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Sidewalk Smut, sex toy shops, and accidental sex education

This post was inspired in part by a session by Sarah Stevens that I attended at CatalystCon East, and in part by talking with Sarah afterward in the hotel lobby. I fucking love hotel lobby convos!

"We have a very nice selection of nonthreatening dildos over here, ma'am..."

"We have a very nice selection of nonthreatening dildos over here, ma'am..."

Sarah has been working in sex toy stores for several years now, and this past Sunday at CatalystCon we ended up having a marvelous conversation about the sales staff at such places and the expectations put on them, and the extraordinary work that they do, and how it is a lot of the same stuff that I do in Sidewalk Smut. "Accidental educators", is what I have called those of us doing this kind of work, and she agreed.

The Smut Stand is a strange place, but turns out there's a lot I have in common with sex-toy sales clerks and other accidental educators. My interaction with clients, from initial approach to interview to finished product, is complex and more than what it might seem. Clients bring their own unique sexual and relationship histories to my table. They have different reasons for stopping, which, if they won't tell me, I have to suss out. And afterward they frequently ask me things, like what other kinds of erotica could I recommend or where is a good source for vibrators, or where can they find some girls. Yes, these are all questions I have been asked after writing custom porn for someone.

I wonder why I get hit with some of these questions. I mean, suggesting further reading, sure, that's a valid connection to draw, but other stuff like vibrator recommendations or where to pick up girls or relationship advice (yes, even that I have been asked!)… none of these are related to my abilities as a smut peddler. But something about hanging up my shingle (taping it up, whatever) makes people assume that I must be an authority, or at least a valid outlet, on the subject at hand.

Sarah mentioned that this same phenomenon happens to sales clerks at the adult toy stores: people assume, rightly or wrongly, that the clerks, because they work at that kind of store, will automatically have more experience and more wisdom than the customers themselves, even at "truck-stop shops", where there probably isn't an infrastructure in which the sales clerks can learn about the merchandise they sell, and how to match it up with customers. And yet the clerks bring their own wisdom and emotional intelligence to bear on the task, which is good because the sex toy store, or the smut stand, may be the only places where people know they can talk about this stuff, so they they may bring EVERYTHING to the table.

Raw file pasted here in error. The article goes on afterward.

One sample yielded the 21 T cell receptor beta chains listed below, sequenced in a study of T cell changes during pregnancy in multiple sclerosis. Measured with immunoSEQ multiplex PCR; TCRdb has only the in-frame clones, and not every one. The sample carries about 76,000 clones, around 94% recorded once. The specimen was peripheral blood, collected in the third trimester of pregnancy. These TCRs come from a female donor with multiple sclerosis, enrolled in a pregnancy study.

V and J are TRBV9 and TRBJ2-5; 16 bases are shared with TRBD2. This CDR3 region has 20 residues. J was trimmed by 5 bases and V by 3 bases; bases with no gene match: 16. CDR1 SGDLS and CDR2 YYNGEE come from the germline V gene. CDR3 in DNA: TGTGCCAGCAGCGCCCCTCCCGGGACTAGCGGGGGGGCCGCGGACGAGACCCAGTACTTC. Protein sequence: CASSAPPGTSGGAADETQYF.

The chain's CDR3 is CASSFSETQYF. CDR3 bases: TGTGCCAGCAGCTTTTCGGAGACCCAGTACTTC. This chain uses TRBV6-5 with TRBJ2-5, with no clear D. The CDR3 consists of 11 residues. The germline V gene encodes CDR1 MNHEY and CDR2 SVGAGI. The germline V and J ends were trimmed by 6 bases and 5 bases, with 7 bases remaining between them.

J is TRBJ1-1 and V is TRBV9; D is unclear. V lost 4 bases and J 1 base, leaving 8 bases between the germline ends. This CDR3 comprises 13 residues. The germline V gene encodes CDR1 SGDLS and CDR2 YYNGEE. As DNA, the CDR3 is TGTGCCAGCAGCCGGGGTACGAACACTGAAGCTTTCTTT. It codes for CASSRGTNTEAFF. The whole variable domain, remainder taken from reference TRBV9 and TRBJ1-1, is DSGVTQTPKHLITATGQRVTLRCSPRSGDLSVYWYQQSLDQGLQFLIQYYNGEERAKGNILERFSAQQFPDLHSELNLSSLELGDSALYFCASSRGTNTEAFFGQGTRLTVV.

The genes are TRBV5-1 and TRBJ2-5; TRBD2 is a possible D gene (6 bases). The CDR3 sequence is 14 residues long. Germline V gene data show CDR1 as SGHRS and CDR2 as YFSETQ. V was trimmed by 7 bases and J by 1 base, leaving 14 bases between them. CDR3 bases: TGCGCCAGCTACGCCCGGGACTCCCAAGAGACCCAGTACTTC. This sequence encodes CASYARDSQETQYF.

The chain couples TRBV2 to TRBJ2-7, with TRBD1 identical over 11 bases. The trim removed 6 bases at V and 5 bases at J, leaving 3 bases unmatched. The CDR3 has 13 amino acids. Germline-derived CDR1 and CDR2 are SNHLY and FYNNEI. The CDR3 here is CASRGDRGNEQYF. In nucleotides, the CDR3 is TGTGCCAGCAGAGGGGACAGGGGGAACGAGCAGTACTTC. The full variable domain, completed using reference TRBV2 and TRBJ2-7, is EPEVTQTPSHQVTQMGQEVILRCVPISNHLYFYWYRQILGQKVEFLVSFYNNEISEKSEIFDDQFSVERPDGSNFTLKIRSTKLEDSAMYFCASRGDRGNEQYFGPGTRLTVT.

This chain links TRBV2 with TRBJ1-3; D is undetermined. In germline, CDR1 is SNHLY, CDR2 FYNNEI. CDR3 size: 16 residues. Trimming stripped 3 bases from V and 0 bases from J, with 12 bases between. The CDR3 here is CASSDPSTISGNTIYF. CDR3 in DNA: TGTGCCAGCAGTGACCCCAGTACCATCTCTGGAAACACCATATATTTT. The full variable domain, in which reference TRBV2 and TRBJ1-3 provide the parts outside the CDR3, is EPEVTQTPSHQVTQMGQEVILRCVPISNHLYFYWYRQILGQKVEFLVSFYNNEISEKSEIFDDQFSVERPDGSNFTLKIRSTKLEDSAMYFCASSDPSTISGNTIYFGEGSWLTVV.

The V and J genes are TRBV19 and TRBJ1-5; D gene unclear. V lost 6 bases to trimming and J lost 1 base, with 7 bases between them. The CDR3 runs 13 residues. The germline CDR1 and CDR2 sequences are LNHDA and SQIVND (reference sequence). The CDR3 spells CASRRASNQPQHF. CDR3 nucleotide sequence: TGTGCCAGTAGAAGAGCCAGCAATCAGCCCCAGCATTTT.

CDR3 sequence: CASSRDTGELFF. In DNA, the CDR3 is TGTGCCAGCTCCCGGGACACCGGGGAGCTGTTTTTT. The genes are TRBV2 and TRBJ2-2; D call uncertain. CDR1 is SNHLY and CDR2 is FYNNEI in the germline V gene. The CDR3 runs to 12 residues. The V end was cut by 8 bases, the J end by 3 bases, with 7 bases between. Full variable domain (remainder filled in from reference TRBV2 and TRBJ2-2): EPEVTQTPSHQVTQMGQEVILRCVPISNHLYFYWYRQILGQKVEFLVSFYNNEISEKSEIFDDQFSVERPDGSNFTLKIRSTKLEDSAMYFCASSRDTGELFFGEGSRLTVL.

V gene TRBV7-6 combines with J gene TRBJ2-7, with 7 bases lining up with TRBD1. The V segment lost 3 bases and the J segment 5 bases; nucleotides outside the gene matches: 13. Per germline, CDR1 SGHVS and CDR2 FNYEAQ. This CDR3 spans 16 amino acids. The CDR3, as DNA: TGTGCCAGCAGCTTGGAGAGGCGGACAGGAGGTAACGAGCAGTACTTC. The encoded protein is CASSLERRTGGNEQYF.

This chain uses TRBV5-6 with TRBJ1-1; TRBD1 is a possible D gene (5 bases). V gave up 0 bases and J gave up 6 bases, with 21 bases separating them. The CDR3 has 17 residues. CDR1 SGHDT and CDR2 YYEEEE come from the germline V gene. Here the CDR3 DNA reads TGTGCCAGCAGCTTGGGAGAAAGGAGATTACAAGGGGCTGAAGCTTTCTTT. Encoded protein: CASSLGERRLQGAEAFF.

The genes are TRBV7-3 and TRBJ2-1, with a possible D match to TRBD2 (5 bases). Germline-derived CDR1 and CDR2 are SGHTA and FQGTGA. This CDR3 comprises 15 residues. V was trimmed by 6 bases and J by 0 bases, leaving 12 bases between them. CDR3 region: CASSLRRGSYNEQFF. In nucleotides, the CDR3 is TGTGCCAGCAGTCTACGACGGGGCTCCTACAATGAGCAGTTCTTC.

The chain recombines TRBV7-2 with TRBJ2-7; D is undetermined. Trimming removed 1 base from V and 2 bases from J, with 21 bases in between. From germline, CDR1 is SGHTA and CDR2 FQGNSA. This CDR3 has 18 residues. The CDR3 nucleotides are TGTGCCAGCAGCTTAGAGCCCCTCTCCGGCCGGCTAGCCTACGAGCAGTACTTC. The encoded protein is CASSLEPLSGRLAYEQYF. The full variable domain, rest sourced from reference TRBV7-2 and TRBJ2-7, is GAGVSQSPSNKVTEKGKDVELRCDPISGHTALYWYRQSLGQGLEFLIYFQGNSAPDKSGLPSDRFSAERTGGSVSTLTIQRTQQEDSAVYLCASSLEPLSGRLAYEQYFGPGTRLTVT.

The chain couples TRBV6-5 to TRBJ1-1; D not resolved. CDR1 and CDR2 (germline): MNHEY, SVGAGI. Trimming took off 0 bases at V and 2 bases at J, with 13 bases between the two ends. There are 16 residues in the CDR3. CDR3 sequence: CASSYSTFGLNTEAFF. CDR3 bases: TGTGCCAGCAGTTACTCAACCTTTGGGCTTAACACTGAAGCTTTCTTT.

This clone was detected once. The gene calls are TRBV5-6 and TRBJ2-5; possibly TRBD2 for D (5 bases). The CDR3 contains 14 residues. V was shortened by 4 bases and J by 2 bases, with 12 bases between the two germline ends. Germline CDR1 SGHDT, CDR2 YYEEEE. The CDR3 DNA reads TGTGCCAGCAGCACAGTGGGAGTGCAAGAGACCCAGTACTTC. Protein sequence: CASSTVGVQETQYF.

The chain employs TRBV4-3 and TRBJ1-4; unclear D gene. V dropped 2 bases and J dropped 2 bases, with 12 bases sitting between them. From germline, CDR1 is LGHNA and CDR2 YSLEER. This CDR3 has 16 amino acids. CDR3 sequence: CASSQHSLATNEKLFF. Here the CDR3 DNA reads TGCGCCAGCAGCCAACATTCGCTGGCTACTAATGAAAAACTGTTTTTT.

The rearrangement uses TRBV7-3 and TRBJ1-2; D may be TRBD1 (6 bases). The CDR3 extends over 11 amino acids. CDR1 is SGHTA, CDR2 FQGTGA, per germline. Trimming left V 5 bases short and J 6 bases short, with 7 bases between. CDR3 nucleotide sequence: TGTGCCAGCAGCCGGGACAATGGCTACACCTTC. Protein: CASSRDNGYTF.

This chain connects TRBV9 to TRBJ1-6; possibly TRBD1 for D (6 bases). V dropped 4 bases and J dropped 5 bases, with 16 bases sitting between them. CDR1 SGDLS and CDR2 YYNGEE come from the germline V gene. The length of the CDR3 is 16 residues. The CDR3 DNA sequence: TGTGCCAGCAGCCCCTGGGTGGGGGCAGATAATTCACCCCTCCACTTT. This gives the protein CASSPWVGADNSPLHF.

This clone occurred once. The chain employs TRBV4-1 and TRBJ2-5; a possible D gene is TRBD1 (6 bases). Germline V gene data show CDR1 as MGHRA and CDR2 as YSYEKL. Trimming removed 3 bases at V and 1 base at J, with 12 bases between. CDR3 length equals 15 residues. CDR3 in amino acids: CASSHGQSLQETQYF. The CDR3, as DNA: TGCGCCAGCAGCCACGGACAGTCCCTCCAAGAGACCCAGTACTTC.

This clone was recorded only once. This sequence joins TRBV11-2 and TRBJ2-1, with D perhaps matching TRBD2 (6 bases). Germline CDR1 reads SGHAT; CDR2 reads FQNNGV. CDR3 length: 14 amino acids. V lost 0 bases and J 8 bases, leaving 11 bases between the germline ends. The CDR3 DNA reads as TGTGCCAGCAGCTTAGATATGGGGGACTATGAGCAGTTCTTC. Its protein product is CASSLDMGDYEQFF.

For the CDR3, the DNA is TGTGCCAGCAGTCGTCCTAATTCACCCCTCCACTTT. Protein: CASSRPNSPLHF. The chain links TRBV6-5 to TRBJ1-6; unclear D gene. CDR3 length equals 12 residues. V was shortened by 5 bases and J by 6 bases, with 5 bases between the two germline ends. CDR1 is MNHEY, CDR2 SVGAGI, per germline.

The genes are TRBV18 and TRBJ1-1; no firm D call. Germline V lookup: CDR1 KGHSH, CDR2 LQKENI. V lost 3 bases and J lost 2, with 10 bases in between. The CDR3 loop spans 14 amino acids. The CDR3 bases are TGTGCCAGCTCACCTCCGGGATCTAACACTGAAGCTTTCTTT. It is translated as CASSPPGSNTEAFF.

There is a heavy component here of what Sarah noted in her presentation as "affective labor": work carried out that is intended to produce or modify emotional experiences in people. People working in these low-status positions in the sexuality industry have to meet customers or potential customers in the customer's own emotional space—around sex and sex toys—and make them feel good about the toy and/or the experiences. But it's not just selling. There is a BUNCH of emotional care-taking that goes on.

And yet, we can't assume that customers need the education or the care. Not everyone does. Sarah likened this to the person who stops in at the shop on Friday night and all they want is a bottle of lube. They're probably grabbing a familiar brand, whatever is closest to the register. That is not the moment to hit them up with a mini-lecture about hemp-based lubes or whatever.

I get the same thing with some customers at the Smut Stand. If they want to hang around chatting afterward, I will do that. But if they got their smut and they just want to take off, I don't try to make them stay. Perhaps the client isn't ready to engage with anyone around their being in a sex toy store, or looking at my Abrupt Erotica sign. Perhaps their being there and just looking, without having to interact with a zealous street pornographer, is an important step in their own sexual journey. That is totally okay, because..

Sex positivity = sex plurality. Because everyone has a unique sexuality, it is my job to be open to all of them. I don't have to promote them myself, I don't have to do the things that other people like to do. But what I do have to do, as a sidewalk pornographer, well, and a phone sex operator and generally an advocate for freedom of sexual exploration, is to recognize that I cannot hold space only for my own specific kinks or desires or experiences. My task, in both attitude and work, is to acknowledge the existence of a nearly infinite number of approaches and styles of seeking sexual and sensual pleasure.

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